On 16 January 2017, it was announced that the European Commission’s Working Party 29 (WP29) had adopted the 2017 General Data Protection Regulation (GDPR) action plan, which sets its priorities for the year ahead. The action plan commits the WP29 to finalising work on topics undertaken in 2016, including guidelines on certification, administrative fines and the setting up the European Data Protection Board. For the year ahead, the WP29 intends to produce new guidelines on consent, profiling and transparency.
On 20 January 2017, it was announced that the Bank of Jiangsu has become China's first city commercial bank to adopt the Equator Principles (EP), a risk management framework for determining, assessing and managing environmental and social risks in projects.
On 19 January 2017, the European Parliament adopted a text, 'Objection to a delegated act: Identifying high-risk third countries with strategic deficiencies', following MEPs’ rejection of a European Commission blacklist of states deemed to be at risk of money laundering and terrorist financing under the Fourth Money Laundering Directive ((EU) 2015/849) (MLD4). The MEPs were of the view the list was too limited, and should be expanded to include territories that facilitate tax crimes.
On 19 January 2019, in a speech given at the Fighting Fraud and Eliminating Error Conference, Hannah von Dadelszen, Joint Head of Fraud at the Serious Fraud Office (SFO), stressed that fighting fraud is no easy task. As suspects and defendants become increasingly well-resourced and clever, the SFO also needs to be, and has attempted to create the best environment to foster integrity, professionalism and effectiveness.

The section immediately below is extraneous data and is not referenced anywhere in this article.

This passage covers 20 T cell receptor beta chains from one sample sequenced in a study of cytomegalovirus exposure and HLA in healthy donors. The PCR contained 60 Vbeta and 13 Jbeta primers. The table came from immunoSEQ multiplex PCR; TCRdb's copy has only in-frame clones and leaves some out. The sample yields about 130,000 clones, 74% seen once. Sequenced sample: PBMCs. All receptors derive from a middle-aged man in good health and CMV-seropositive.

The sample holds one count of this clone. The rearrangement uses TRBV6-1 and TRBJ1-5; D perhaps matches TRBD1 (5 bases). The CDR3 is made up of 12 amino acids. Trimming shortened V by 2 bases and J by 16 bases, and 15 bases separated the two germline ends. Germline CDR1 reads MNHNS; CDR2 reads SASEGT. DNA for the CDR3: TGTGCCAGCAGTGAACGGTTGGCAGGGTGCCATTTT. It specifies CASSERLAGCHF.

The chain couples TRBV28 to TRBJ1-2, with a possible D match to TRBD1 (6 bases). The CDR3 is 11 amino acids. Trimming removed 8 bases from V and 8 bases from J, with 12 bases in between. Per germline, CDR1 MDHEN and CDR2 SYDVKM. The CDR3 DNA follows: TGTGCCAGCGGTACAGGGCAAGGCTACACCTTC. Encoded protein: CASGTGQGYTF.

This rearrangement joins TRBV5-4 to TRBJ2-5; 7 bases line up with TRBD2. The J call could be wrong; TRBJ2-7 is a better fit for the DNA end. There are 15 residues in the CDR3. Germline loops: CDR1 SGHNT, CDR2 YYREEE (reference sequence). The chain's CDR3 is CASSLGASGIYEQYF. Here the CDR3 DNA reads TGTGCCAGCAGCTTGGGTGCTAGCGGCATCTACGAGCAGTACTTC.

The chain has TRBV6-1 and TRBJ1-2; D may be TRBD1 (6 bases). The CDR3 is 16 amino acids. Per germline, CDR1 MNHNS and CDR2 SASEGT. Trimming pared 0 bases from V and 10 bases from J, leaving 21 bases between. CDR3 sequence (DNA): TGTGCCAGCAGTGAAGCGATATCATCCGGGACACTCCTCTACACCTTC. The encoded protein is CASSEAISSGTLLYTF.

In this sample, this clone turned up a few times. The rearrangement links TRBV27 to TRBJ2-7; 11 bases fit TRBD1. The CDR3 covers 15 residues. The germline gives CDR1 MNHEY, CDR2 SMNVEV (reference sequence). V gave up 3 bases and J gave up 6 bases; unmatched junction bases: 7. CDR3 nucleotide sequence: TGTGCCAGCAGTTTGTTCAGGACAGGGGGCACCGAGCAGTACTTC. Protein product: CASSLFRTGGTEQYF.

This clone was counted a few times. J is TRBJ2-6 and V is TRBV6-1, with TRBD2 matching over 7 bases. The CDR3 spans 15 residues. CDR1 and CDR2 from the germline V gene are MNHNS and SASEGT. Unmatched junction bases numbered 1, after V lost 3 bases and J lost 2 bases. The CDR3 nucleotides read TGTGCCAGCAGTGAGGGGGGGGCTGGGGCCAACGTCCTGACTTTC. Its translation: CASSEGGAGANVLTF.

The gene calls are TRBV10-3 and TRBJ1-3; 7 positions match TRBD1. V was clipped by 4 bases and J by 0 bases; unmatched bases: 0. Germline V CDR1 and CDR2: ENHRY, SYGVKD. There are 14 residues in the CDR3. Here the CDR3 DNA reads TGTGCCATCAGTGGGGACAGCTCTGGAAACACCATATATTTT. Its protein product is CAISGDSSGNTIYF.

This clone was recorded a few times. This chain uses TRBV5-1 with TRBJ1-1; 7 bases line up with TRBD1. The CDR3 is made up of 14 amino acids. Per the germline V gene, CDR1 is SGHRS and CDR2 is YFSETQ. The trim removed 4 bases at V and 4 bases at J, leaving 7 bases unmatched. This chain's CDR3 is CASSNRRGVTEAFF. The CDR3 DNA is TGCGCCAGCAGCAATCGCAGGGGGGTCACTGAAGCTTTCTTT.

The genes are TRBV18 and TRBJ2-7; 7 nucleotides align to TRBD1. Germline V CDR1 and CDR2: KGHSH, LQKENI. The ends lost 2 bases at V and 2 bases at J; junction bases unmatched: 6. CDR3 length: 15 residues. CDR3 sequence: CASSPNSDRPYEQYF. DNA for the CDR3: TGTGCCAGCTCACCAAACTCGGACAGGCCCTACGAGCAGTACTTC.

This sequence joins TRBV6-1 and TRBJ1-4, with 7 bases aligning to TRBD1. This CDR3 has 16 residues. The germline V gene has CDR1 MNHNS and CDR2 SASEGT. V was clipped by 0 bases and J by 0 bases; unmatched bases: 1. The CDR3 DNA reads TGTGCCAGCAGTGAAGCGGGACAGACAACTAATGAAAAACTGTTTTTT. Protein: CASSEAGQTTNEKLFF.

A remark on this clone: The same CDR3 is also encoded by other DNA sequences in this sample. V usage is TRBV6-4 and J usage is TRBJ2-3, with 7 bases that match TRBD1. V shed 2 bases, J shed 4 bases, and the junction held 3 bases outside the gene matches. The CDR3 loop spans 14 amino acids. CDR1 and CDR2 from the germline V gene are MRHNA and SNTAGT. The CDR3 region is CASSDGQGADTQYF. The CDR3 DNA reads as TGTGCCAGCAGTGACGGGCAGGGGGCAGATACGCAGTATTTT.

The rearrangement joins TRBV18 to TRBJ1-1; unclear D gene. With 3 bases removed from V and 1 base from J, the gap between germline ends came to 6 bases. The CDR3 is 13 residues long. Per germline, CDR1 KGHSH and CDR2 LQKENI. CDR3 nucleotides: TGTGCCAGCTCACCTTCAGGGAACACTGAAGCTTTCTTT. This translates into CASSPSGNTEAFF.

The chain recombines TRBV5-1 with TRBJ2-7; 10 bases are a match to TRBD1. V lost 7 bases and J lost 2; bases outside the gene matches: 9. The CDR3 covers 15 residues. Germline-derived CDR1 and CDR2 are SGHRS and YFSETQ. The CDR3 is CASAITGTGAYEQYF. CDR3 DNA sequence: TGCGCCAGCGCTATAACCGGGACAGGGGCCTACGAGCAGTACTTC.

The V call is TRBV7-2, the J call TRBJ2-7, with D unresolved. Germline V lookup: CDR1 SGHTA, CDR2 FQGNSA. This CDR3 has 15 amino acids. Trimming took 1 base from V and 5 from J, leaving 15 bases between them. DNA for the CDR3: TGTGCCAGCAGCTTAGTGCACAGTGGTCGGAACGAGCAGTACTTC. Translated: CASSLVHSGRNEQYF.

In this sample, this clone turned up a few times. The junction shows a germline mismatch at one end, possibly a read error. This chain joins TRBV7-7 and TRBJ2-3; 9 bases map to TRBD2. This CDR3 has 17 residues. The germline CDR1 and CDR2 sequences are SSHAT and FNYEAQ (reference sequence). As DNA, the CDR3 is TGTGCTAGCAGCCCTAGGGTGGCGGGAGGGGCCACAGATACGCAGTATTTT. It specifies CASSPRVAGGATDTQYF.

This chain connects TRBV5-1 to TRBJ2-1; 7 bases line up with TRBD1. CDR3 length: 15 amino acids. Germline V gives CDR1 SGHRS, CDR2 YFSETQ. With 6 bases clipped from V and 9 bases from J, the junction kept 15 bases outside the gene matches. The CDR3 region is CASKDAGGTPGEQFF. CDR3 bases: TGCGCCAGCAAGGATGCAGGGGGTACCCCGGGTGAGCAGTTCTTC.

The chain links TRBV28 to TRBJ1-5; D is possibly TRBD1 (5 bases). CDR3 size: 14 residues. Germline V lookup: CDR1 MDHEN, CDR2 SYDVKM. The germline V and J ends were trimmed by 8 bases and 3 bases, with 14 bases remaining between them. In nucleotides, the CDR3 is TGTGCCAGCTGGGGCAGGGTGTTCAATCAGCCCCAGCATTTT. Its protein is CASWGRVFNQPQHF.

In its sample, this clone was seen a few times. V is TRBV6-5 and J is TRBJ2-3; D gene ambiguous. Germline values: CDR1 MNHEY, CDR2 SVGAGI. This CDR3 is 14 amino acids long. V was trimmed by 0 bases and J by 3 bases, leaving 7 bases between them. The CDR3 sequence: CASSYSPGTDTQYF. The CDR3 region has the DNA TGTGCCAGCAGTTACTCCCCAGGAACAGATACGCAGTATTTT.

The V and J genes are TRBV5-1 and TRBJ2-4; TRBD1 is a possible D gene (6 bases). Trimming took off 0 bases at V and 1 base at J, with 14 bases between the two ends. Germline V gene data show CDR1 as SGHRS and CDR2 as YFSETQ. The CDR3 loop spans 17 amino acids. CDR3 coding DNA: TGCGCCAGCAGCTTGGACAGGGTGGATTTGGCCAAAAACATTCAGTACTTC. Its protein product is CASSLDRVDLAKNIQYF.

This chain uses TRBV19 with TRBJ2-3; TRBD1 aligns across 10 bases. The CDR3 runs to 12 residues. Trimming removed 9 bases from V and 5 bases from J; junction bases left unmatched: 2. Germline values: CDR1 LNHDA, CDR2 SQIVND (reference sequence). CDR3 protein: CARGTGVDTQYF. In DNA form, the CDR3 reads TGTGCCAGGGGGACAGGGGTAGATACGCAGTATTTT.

On 23 January 2017, the European Commission published a report setting out its objectives in relation to an initiative to reinforce the EU framework on the prevention of terrorism financing by enhancing transparency of cash payments through a restriction of cash payments. Organised crime and terrorism financing rely on cash for payments for carrying out illegal activities and benefitting from them.
On 24 January 2017, the Economic Secretary to the Treasury, Simon Kirby, issued a statement confirming the government has decided not to opt in to provision requiring information sharing between competent authorities where the criminal sanctions regime within the proposed Prospectus Regulation is adopted. As the provision requires cooperation involving law enforcement bodies, the government believes these are Justice and Home Affairs (JHA) obligations and therefore the UK's JHA opt-in is triggered. The government will inform the Council of its decision not to exercise its right to opt in to the relevant provision.
On 23 January 2017, the FCA opened a consultation on ‘CASS 7A & the Special Administration Regime Review’ (CP17/2), inviting views on a number of aspects of the client assets regime, in particular the client money distribution rules set out Chapter 7A of the Client Assets Sourcebook (CASS).
On 17 January 2017, the European Commission published responses to its consultation for the Fitness Check of EU consumer and marketing law, which closed on 12 September 2016. The Commission has also published a summary of responses. Nearly half of respondents to an EU consultation on consumer and marketing law had experienced consumer rights-related problems in the last year, including lack of key information from traders and being misled by marketing statements.